Wednesday, May 21, 2014

Artfully Meandering: The artistic journey of developing skills to match my level of taste

My creative juices have been flowing again and I'm so happy to have them back! I've been totally off my game for the last few years between health and moving around a lot. Next move - Jacksonville, Florida next month! 

So, I need to get into the practice of blogging again. I miss the everyday adventure of when I lived in Hong Kong. There was so much to write about! But, there is much to write about in any creative adventure and my goal is to develop a regular practice of being creative (writing and art). Today's post is a push in that direction. While this isn't going to be a perfect post - I'm pushing myself out of my uncreative funk and "just writing."

The Gap between Taste and Skill

Today's randomness was sparked by reading an interesting quote from Ira Glass on Julie Hamilton's blog. The quote was about the gap between our taste and our skill. It crystallized a line of thought I've had for a while about my own art and whether it was "good enough" to be put on display, and more critically, "good enough" to sell. 

I wouldn't say I have killer taste. I have a defined taste, but it's not as refined and killer as one of my artist friends. (She did an amazing job on a brochure created for one of my jewelry collections. It made me jump with excitement when I saw it. It's the second brochure down on this page.) She sent pictures of her home remodel and her home is a representation of her killer taste.

Southwest Style

Southwest style epitomizes my personal aesthetic. Elements that I love about Southwest style are rustic, handmade, arches, washes of color, texture, minimalism, and patina. I love the eclecticism permitted by southwest style. And I love seeing the imprints and evidence of the "hands" (i.e. an adobe house) that made the object. Those elements are found across the world in styles such as western, country, French country, Tuscan, Moroccan, Spanish, and Mexican.

A Retrospective of My Artistic Journey

Some of the jewelry pieces I've made after five years of making jewelry and glass beads finally were approaching the embodiment of that aesthetic. But it took five years of experimentation and work to get there.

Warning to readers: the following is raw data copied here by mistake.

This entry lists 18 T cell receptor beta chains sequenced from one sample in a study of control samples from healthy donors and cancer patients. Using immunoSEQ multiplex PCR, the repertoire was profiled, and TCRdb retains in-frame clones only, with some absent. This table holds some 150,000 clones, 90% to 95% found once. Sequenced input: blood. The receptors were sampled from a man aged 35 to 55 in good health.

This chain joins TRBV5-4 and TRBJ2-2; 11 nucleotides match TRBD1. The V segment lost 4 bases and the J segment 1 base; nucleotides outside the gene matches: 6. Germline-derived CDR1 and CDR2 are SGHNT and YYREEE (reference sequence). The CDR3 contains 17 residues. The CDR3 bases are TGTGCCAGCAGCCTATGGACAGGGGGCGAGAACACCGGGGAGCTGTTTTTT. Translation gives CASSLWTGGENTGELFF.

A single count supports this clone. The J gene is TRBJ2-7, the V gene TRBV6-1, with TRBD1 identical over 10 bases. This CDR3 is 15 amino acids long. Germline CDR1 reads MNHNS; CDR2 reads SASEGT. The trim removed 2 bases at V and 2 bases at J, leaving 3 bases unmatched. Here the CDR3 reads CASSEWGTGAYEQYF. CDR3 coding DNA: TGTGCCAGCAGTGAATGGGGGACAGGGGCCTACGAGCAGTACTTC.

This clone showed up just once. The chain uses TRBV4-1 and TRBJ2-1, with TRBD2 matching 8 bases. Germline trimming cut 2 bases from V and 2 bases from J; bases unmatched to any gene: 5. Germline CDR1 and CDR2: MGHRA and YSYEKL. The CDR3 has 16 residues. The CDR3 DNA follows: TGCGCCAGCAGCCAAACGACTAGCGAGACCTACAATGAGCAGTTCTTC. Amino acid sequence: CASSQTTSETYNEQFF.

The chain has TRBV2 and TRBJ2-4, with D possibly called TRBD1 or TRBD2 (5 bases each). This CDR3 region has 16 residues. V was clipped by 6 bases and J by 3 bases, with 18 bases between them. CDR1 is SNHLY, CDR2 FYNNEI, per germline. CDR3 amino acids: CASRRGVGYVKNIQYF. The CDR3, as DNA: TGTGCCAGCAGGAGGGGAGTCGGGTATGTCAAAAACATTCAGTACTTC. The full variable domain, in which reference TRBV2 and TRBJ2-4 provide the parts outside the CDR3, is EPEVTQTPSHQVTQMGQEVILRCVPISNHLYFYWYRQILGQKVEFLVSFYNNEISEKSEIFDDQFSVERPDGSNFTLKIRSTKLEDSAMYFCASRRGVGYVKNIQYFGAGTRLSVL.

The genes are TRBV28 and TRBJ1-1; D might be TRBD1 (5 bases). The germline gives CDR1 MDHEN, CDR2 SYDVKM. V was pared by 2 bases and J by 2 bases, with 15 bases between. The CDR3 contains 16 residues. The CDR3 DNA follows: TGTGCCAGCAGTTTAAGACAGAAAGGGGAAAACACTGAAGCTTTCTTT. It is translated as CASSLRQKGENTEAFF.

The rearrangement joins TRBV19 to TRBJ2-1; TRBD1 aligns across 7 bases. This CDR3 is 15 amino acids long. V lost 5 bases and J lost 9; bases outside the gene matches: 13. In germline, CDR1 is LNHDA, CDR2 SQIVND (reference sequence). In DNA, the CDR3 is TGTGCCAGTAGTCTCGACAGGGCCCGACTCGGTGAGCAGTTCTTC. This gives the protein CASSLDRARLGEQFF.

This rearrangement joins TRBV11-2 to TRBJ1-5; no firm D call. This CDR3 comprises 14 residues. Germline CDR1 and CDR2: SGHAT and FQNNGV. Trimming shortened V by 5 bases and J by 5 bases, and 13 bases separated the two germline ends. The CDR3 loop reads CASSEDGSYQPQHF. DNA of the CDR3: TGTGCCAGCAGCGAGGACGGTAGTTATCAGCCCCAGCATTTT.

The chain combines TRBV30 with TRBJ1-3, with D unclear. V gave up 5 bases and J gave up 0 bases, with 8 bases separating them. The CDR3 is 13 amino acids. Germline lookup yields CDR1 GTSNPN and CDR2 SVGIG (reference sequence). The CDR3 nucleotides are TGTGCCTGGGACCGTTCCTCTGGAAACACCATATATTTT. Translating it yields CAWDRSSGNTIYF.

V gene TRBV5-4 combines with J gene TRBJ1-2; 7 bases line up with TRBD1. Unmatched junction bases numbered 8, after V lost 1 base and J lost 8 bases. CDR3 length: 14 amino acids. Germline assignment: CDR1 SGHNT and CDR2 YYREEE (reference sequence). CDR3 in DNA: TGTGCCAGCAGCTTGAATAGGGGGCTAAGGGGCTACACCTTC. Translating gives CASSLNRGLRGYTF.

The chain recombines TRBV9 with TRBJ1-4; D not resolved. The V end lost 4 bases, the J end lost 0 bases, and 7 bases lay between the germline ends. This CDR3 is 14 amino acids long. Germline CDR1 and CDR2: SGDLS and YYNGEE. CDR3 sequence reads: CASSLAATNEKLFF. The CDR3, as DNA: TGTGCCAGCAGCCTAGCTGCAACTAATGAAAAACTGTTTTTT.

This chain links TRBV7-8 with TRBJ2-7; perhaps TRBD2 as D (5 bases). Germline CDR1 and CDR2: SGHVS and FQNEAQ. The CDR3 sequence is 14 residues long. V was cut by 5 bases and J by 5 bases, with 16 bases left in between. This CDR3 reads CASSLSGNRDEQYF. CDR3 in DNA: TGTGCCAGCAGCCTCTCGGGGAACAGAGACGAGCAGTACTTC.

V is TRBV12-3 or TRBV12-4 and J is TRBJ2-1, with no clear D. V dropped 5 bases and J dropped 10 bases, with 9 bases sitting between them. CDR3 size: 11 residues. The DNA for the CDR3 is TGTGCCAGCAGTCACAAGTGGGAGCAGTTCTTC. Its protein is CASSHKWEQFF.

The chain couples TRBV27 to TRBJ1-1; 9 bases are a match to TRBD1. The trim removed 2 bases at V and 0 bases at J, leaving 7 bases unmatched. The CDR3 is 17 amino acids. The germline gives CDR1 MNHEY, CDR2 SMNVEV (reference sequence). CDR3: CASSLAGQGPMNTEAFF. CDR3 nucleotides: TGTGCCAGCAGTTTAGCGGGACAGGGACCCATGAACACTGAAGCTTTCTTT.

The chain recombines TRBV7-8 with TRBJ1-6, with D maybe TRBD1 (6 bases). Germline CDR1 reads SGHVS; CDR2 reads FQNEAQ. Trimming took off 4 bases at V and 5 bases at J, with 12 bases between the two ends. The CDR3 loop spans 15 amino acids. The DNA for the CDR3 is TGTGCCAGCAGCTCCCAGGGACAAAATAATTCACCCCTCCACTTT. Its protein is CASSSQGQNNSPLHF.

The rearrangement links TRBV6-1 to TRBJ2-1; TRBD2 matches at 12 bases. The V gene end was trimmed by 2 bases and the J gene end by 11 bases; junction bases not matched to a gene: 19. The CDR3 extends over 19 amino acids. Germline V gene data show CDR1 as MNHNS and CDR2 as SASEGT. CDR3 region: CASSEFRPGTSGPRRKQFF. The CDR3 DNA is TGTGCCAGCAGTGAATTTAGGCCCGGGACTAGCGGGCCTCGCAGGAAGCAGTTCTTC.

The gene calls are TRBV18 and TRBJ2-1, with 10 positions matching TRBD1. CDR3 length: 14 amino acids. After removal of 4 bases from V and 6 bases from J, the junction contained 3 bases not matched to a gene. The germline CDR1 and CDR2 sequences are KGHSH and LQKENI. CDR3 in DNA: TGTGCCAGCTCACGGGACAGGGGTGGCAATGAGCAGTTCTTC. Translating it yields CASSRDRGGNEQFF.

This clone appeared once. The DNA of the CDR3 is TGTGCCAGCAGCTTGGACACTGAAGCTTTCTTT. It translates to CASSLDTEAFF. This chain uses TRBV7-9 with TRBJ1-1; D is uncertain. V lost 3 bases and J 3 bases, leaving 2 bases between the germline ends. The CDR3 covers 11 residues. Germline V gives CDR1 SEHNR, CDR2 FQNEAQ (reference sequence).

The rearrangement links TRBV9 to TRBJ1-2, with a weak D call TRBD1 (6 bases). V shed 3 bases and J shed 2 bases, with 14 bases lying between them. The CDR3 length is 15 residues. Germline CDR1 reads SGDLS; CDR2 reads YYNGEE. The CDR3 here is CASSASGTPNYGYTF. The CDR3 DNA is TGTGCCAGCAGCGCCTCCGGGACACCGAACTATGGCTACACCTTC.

Don't get me wrong. I go back and look at my early work and there is much to love there, too. It's part of the journey. Some of that early work became semi-signature style and got a lot of attention. I still have a lot of my pieces in my personal collection and my sister has been the recipient of a steady stream of my work. I recently went through her collection with fresh eyes and thought, "Hey! That's pretty good! I should keep doing some of that." As my skill progressed, I looked at some of her pieces and realize how I can make things with better quality and longevity (all in all, everything I've given her has held up pretty well). All good things if I'm going to make this into a business.

I definitely had failures in there. I have some beads that I bought at my first bead show that have been in at least 4 necklaces. I just can't seem to make the right necklace for those beads. 

A Stop Along the Way - Country Style

I've been making lots of art for the upcoming issue of Kanna Inspire™. The dragonfly in today's post is an outtake that isn't making the cut, but it contains ideas of the collection that will be produced. I like the idea of it and will probably use the sketch in a future collection or to launch an idea for a future collection. 

I finished up a grouping of patterns and prints and my mom's comment was that "it looked country." And it's true. It did. While "country" is not my core taste, it definitely has elements that I am drawn to. It's a step in my artistic journey as I develop skill in drawing, manipulating Illustrator, and creating end products such as textiles and jewelry. I only make what I like and what I would use, wear, and display in my own home.  

Even these middle efforts still produce aesthetically pleasing results that are a representation of my artists journey to my core taste. 

Your Turn

Where are you in your artistic journey? Does your skill match your taste yet? If so, how long was your journey to matching skills and taste? If you're not there yet, what are you doing to get there? What are you making that you still love even though it's not at your taste level?

P.S. - A Shout Out to Artists with Killer Taste AND Skill

By the way, two of my favorite artists are found in Artful Blogging in this issue! Julie Hamilton and The Noisy Plume Congratulations Julie and Jillian!

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